5 minutes to read
Pilot’s brain is where we are focusing, once again.
In the previous article, we read that the brain can enter a state of full consciousness, ”the zone” or else called the flow state. It is a state in which you both feel and perform your best. Surely, it is a condition you would like to find yourself every day, either in the air or on the ground.
Flow is the state, that when you train your self to enter, the best outcome of every procedure will occur.
On the other hand, we have the fight or flight response as they call it or temporary brain shut-down, and it is a condition very often met in our lives, which can certainly occur while flying, in any occasion that something is abnormal, i.e. warnings, indications, moderate to severe turbulence, sudden changes in weather etc.
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It would be perfect if there was a way to be calmer and more focused during stressful times. For your Safety, for your performance, for your unique moments.
What scientists were looking for, finally occurred. While in the flow state, the human brain is less susceptible to shut downs (fight or flight) in cases of ”threats”.
Ok, let me explain it a little bit:
According to Steven Kotler, Author of The Rise of Superman, ”The two states are linked. Risk heightens focus and flow follows focus. This means that the fight-or-flight response primes the body—chemically and psychologically—for the flow state’‘. In simpler words, in the upper level of stress lies the flow state. You can be in a stressful condition, but with your brain functioning at high levels, without loss of cognitive functions.
Just take a look in the following diagram. You can be at the top, with a clear thinking!
>Maybe you remember a few weeks ago a helicopter accident (Read here) that occurred near Wellington with a BK117. The pilot Rick Lucas, who escaped unharmed when asked by the local media, answered:
“I didn’t panic. I almost went into some sort of state that allows you to think logically and consciously. I looked for the seat belt, found it and…”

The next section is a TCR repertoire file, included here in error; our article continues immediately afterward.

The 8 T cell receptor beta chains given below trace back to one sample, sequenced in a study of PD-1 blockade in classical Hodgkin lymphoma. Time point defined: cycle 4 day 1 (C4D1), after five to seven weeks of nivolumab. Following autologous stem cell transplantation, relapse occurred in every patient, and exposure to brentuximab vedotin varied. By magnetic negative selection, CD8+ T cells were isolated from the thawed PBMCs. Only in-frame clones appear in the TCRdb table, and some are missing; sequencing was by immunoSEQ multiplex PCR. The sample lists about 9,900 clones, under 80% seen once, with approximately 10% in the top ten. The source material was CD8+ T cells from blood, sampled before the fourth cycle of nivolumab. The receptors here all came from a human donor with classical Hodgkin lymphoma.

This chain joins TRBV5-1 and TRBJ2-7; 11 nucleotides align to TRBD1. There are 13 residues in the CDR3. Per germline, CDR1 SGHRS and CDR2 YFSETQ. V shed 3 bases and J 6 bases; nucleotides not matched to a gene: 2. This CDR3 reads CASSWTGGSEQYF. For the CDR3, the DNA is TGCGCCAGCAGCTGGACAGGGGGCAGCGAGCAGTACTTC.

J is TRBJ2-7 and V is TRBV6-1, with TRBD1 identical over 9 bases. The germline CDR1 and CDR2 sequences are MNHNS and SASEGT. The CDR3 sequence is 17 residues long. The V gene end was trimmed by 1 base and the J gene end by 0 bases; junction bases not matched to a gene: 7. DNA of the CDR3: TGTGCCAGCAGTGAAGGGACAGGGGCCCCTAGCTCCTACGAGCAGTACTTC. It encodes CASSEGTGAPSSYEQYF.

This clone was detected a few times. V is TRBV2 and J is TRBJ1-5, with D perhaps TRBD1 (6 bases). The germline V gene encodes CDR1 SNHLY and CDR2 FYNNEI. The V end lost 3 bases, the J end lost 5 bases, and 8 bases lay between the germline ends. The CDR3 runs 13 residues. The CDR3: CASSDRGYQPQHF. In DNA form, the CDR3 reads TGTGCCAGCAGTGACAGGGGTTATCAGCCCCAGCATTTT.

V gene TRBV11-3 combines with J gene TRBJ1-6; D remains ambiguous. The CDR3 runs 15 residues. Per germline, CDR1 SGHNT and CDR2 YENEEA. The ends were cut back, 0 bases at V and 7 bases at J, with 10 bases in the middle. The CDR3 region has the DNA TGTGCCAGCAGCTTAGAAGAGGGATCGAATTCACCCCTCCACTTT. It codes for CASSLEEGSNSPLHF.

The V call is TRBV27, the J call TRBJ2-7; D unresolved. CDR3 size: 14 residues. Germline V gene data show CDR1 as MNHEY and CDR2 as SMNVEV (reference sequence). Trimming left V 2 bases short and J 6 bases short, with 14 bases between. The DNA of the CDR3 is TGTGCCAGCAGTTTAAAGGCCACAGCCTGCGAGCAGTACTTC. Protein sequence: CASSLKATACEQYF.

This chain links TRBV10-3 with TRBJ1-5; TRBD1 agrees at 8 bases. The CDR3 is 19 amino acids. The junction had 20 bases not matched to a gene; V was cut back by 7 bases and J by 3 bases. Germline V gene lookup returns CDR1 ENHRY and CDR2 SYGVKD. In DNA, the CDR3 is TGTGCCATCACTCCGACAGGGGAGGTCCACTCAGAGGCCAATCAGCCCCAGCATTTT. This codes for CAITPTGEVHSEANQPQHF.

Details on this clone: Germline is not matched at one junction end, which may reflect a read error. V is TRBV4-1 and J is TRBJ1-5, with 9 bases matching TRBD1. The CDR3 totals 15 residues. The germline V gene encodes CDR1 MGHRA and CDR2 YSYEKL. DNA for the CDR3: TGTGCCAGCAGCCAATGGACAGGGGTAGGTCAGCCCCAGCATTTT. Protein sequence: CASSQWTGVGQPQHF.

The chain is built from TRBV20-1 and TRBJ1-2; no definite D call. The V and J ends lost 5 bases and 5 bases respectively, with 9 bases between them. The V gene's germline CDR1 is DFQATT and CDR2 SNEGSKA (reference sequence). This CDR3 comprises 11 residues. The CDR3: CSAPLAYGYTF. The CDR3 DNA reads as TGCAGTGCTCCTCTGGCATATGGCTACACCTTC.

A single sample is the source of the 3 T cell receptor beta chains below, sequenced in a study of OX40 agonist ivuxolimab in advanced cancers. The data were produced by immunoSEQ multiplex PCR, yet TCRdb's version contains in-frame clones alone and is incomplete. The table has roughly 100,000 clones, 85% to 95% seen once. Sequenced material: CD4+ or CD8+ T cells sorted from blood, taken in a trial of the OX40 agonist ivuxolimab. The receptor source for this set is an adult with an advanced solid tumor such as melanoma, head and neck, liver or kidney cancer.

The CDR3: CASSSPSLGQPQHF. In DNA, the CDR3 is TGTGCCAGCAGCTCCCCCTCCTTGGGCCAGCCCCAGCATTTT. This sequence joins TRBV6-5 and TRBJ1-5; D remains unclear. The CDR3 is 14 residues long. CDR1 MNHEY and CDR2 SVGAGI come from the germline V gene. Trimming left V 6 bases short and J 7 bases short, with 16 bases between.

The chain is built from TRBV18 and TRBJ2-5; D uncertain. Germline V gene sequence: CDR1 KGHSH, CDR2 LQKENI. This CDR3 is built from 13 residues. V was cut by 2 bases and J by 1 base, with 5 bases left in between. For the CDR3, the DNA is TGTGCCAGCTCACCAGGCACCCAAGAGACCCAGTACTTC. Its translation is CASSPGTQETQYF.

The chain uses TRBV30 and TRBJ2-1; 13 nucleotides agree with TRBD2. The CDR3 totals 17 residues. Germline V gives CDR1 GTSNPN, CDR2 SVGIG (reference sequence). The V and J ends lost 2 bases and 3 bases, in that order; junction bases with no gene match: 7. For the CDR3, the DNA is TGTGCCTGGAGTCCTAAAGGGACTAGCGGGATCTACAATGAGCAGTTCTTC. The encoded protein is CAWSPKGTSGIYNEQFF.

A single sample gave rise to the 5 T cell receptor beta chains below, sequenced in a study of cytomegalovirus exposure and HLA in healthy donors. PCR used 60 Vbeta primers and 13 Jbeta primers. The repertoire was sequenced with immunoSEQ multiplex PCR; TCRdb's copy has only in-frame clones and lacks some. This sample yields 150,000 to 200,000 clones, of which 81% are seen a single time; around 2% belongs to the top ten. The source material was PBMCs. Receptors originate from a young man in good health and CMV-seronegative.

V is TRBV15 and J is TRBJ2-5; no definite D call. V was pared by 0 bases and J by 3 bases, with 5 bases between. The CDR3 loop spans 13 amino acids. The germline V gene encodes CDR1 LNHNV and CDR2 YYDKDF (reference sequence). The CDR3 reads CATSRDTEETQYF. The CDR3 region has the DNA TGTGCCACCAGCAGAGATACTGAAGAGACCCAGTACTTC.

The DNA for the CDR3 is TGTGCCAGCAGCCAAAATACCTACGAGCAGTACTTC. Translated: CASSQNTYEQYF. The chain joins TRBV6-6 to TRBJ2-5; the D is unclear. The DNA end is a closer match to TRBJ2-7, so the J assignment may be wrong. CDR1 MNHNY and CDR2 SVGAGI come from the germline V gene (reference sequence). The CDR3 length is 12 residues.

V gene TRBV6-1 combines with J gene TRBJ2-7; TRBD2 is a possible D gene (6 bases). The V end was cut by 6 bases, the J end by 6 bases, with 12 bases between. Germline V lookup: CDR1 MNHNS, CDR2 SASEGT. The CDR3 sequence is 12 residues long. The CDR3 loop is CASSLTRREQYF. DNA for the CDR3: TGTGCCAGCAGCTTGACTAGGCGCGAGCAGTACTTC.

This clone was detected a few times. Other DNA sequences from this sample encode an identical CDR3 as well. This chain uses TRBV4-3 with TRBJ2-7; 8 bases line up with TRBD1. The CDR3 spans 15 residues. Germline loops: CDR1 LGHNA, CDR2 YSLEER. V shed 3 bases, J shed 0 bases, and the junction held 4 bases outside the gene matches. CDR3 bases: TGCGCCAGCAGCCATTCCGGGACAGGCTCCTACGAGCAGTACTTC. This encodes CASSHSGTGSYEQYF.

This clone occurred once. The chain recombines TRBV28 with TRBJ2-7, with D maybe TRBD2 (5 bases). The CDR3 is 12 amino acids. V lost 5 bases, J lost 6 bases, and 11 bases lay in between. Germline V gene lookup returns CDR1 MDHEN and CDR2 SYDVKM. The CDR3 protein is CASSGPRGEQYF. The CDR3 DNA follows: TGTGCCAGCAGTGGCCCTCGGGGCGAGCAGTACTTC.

Α real confession of the flow state. While in a stressful condition, he managed to put his thoughts under control and exit the helicopter. From the previous article, you learned about some of the flow triggers. Actions you take in order to enter the ”flow state”. Here are some more:
Intensely focused attention
Time for laser focus. Flow requires your full concentration. During the one task that you want to accomplish, there is no place for second thoughts. Remove from your mind all the unnecessary “data”. Be 100% present. There is no room in your brain to deal with irrelevant “thoughts”. Then you will be able to accomplish your task very efficiently. In the case of emergency, your brain will respond way better because of flow.
Α quick and easy example for you to see. Let’s say that you don’t know your electric system very well and while you are inbound to land, you see a warning indication. You take the time to think over and over about the indication and this might confuse your brain and make another mistake too or miss something(ATC, traffic…). Also, you disrupt your flow. If you were well prepared and knew exactly what might have caused this indication to light, your brain would respond faster, knowing what is happening and surely give way to your brain to focus on dealing with the indication. In simple words, the go/no-go decisions come way faster.
Get to know exactly what you are doing. Be present and stop worrying about what’s going to happen next. Every step you are taking is critical and must be clear. Know your maneuvers, your patterns, your procedures, know exactly the steps of the task you are dealing with to enter the flow.
If you have clear goals in mind, then immediate feedback can teach you how to improve. To make you better. Shortening the distance from cause and effect is actually better for your brain to stay focused. If this ”distance” is big, your brain must disconnect from the present and start working on finding new solutions. Let’s see what Steven Kotler wrote about feedback:
“This automatic feedback is another reason extreme athletes have found flow so frequently, but what if we’re interested in pulling this trigger without help from the laws of physics? No mystery here. Tighten feedback loops. Put mechanisms in place so attention doesn’t have to wander. Ask for more input. How much input? Well, forget quarterly reviews. Think daily reviews. Studies have found that in professions with less direct feedback loops—stock analysis, psychiatry, and medicine—
even the best get worse over time. Surgeons, by contrast, are the only class of physician that improve the longer they’re out of medical school. Why? Mess up on the table and someone dies. That’s immediate feedback”.
Flying an airplane/helicopter has a lot of procedures were immediate feedback is present. When immediate feedback lies in your routine, flow is in the corner. Learn from this. Become even better.
Flow is your weapon against brain shut down. Against fight or flight which causes the brain’s frontal lobe lobotomy (clear thinking inhibition). Extreme CAUTION: The fight or flight response is an ancient instinct. It is a brain’s response to protect you. It derives from thousands of years of human evolution and it is hardwired into your brain. It cannot be commanded or controlled. However good preparation and being in the flow state will decrease its potency!
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Mihaly Csikszentmihalyi Flow, The Psychology of Optimal Experience (1990)
Steven Kotler The Rise of Superman, (2014)